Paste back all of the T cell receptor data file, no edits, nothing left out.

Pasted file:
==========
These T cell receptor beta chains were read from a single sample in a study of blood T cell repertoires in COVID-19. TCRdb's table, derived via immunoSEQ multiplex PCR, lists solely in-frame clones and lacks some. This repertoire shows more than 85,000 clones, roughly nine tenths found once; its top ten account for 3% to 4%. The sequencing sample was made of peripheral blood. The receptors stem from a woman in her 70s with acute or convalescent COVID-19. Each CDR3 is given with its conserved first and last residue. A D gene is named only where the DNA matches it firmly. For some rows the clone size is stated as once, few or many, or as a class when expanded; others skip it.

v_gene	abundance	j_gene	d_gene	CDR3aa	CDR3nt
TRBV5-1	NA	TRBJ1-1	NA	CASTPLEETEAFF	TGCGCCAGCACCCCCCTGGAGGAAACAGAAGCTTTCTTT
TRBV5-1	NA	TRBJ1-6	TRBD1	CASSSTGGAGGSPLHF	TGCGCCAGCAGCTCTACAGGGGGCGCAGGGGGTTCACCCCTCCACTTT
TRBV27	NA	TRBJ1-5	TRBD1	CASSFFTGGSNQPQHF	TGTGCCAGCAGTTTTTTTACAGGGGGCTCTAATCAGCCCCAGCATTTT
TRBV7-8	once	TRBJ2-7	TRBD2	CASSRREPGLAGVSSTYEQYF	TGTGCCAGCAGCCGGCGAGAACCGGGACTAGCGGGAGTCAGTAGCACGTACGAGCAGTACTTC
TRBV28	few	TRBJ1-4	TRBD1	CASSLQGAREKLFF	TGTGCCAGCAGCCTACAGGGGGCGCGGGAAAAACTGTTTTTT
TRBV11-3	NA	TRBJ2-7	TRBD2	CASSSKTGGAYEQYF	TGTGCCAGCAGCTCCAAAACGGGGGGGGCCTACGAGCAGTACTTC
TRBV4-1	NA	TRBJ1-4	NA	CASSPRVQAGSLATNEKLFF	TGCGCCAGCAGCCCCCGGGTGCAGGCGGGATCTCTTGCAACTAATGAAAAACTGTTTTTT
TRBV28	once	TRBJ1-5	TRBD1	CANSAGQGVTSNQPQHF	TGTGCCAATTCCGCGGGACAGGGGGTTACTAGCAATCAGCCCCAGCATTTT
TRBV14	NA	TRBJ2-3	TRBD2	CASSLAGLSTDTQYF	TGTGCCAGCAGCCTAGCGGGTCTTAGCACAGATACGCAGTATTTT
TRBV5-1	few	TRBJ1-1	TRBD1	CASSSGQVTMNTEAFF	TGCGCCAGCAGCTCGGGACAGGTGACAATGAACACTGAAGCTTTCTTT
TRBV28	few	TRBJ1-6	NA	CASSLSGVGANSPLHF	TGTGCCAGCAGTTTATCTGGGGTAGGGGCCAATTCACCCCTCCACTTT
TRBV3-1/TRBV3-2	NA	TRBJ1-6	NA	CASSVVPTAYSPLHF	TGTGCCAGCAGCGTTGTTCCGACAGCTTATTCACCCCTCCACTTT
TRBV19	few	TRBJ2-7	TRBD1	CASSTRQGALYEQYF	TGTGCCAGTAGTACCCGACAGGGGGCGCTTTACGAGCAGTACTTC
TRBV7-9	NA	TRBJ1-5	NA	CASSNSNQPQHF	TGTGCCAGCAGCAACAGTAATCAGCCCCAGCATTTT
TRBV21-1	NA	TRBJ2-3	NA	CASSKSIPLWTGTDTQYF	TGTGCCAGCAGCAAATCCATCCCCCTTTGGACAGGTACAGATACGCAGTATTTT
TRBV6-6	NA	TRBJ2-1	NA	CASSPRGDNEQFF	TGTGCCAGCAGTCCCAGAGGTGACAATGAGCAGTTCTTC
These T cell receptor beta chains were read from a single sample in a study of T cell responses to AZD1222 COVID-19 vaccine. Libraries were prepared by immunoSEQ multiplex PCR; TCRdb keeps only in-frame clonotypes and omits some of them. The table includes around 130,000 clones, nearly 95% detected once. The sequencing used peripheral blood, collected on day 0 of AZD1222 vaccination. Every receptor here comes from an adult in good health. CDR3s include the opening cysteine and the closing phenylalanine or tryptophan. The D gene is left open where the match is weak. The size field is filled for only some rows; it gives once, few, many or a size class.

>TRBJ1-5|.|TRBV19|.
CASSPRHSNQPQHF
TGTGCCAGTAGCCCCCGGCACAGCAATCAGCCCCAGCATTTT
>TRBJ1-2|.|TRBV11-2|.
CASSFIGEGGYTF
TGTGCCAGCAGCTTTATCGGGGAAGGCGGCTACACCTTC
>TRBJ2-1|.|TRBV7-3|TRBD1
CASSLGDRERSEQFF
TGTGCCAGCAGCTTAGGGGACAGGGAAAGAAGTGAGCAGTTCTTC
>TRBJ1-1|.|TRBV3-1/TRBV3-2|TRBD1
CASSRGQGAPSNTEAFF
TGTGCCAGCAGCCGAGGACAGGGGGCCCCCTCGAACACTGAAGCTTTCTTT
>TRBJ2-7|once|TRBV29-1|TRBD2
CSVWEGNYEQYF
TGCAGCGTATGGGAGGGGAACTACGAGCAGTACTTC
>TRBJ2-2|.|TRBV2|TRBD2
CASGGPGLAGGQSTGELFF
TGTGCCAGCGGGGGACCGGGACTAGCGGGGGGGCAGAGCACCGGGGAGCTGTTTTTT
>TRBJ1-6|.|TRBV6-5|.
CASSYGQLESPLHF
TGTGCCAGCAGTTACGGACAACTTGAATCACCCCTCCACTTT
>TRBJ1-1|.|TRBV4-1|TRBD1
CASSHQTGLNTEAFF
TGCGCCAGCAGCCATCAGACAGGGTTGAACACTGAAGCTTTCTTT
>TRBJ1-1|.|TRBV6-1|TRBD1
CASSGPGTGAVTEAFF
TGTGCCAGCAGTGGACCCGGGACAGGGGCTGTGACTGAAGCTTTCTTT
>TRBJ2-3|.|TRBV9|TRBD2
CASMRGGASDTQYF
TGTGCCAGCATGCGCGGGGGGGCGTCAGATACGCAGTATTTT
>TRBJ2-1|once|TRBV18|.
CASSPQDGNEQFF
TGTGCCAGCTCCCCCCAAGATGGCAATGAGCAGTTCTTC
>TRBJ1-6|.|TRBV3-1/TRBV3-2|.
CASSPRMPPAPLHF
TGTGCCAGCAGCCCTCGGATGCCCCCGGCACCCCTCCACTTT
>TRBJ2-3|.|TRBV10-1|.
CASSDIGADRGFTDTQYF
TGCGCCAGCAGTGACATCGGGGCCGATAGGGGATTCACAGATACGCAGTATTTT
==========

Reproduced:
These T cell receptor beta chains were read from a single sample in a study of blood T cell repertoires in COVID-19. TCRdb's table, derived via immunoSEQ multiplex PCR, lists solely in-frame clones and lacks some. This repertoire shows more than 85,000 clones, roughly nine tenths found once; its top ten account for 3% to 4%. The sequencing sample was made of peripheral blood. The receptors stem from a woman in her 70s with acute or convalescent COVID-19. Each CDR3 is given with its conserved first and last residue. A D gene is named only where the DNA matches it firmly. For some rows the clone size is stated as once, few or many, or as a class when expanded; others skip it.

v_gene	abundance	j_gene	d_gene	CDR3aa	CDR3nt
TRBV5-1	NA	TRBJ1-1	NA	CASTPLEETEAFF	TGCGCCAGCACCCCCCTGGAGGAAACAGAAGCTTTCTTT
TRBV5-1	NA	TRBJ1-6	TRBD1	CASSSTGGAGGSPLHF	TGCGCCAGCAGCTCTACAGGGGGCGCAGGGGGTTCACCCCTCCACTTT
TRBV27	NA	TRBJ1-5	TRBD1	CASSFFTGGSNQPQHF	TGTGCCAGCAGTTTTTTTACAGGGGGCTCTAATCAGCCCCAGCATTTT
TRBV7-8	once	TRBJ2-7	TRBD2	CASSRREPGLAGVSSTYEQYF	TGTGCCAGCAGCCGGCGAGAACCGGGACTAGCGGGAGTCAGTAGCACGTACGAGCAGTACTTC
TRBV28	few	TRBJ1-4	TRBD1	CASSLQGAREKLFF	TGTGCCAGCAGCCTACAGGGGGCGCGGGAAAAACTGTTTTTT
TRBV11-3	NA	TRBJ2-7	TRBD2	CASSSKTGGAYEQYF	TGTGCCAGCAGCTCCAAAACGGGGGGGGCCTACGAGCAGTACTTC
TRBV4-1	NA	TRBJ1-4	NA	CASSPRVQAGSLATNEKLFF	TGCGCCAGCAGCCCCCGGGTGCAGGCGGGATCTCTTGCAACTAATGAAAAACTGTTTTTT
TRBV28	once	TRBJ1-5	TRBD1	CANSAGQGVTSNQPQHF	TGTGCCAATTCCGCGGGACAGGGGGTTACTAGCAATCAGCCCCAGCATTTT
TRBV14	NA	TRBJ2-3	TRBD2	CASSLAGLSTDTQYF	TGTGCCAGCAGCCTAGCGGGTCTTAGCACAGATACGCAGTATTTT
TRBV5-1	few	TRBJ1-1	TRBD1	CASSSGQVTMNTEAFF	TGCGCCAGCAGCTCGGGACAGGTGACAATGAACACTGAAGCTTTCTTT
TRBV28	few	TRBJ1-6	NA	CASSLSGVGANSPLHF	TGTGCCAGCAGTTTATCTGGGGTAGGGGCCAATTCACCCCTCCACTTT
TRBV3-1/TRBV3-2	NA	TRBJ1-6	NA	CASSVVPTAYSPLHF	TGTGCCAGCAGCGTTGTTCCGACAGCTTATTCACCCCTCCACTTT
TRBV19	few	TRBJ2-7	TRBD1	CASSTRQGALYEQYF	TGTGCCAGTAGTACCCGACAGGGGGCGCTTTACGAGCAGTACTTC
TRBV7-9	NA	TRBJ1-5	NA	CASSNSNQPQHF	TGTGCCAGCAGCAACAGTAATCAGCCCCAGCATTTT
TRBV21-1	NA	TRBJ2-3	NA	CASSKSIPLWTGTDTQYF	TGTGCCAGCAGCAAATCCATCCCCCTTTGGACAGGTACAGATACGCAGTATTTT
TRBV6-6	NA	TRBJ2-1	NA	CASSPRGDNEQFF	TGTGCCAGCAGTCCCAGAGGTGACAATGAGCAGTTCTTC
These T cell receptor beta chains were read from a single sample in a study of T cell responses to AZD1222 COVID-19 vaccine. Libraries were prepared by immunoSEQ multiplex PCR; TCRdb keeps only in-frame clonotypes and omits some of them. The table includes around 130,000 clones, nearly 95% detected once. The sequencing used peripheral blood, collected on day 0 of AZD1222 vaccination. Every receptor here comes from an adult in good health. CDR3s include the opening cysteine and the closing phenylalanine or tryptophan. The D gene is left open where the match is weak. The size field is filled for only some rows; it gives once, few, many or a size class.

>TRBJ1-5|.|TRBV19|.
CASSPRHSNQPQHF
TGTGCCAGTAGCCCCCGGCACAGCAATCAGCCCCAGCATTTT
>TRBJ1-2|.|TRBV11-2|.
CASSFIGEGGYTF
TGTGCCAGCAGCTTTATCGGGGAAGGCGGCTACACCTTC
>TRBJ2-1|.|TRBV7-3|TRBD1
CASSLGDRERSEQFF
TGTGCCAGCAGCTTAGGGGACAGGGAAAGAAGTGAGCAGTTCTTC
>TRBJ1-1|.|TRBV3-1/TRBV3-2|TRBD1
CASSRGQGAPSNTEAFF
TGTGCCAGCAGCCGAGGACAGGGGGCCCCCTCGAACACTGAAGCTTTCTTT
>TRBJ2-7|once|TRBV29-1|TRBD2
CSVWEGNYEQYF
TGCAGCGTATGGGAGGGGAACTACGAGCAGTACTTC
>TRBJ2-2|.|TRBV2|TRBD2
CASGGPGLAGGQSTGELFF
TGTGCCAGCGGGGGACCGGGACTAGCGGGGGGGCAGAGCACCGGGGAGCTGTTTTTT
>TRBJ1-6|.|TRBV6-5|.
CASSYGQLESPLHF
TGTGCCAGCAGTTACGGACAACTTGAATCACCCCTCCACTTT
>TRBJ1-1|.|TRBV4-1|TRBD1
CASSHQTGLNTEAFF
TGCGCCAGCAGCCATCAGACAGGGTTGAACACTGAAGCTTTCTTT
>TRBJ1-1|.|TRBV6-1|TRBD1
CASSGPGTGAVTEAFF
TGTGCCAGCAGTGGACCCGGGACAGGGGCTGTGACTGAAGCTTTCTTT
>TRBJ2-3|.|TRBV9|TRBD2
CASMRGGASDTQYF
TGTGCCAGCATGCGCGGGGGGGCGTCAGATACGCAGTATTTT
>TRBJ2-1|once|TRBV18|.
CASSPQDGNEQFF
TGTGCCAGCTCCCCCCAAGATGGCAATGAGCAGTTCTTC
>TRBJ1-6|.|TRBV3-1/TRBV3-2|.
CASSPRMPPAPLHF
TGTGCCAGCAGCCCTCGGATGCCCCCGGCACCCCTCCACTTT
>TRBJ2-3|.|TRBV10-1|.
CASSDIGADRGFTDTQYF
TGCGCCAGCAGTGACATCGGGGCCGATAGGGGATTCACAGATACGCAGTATTTT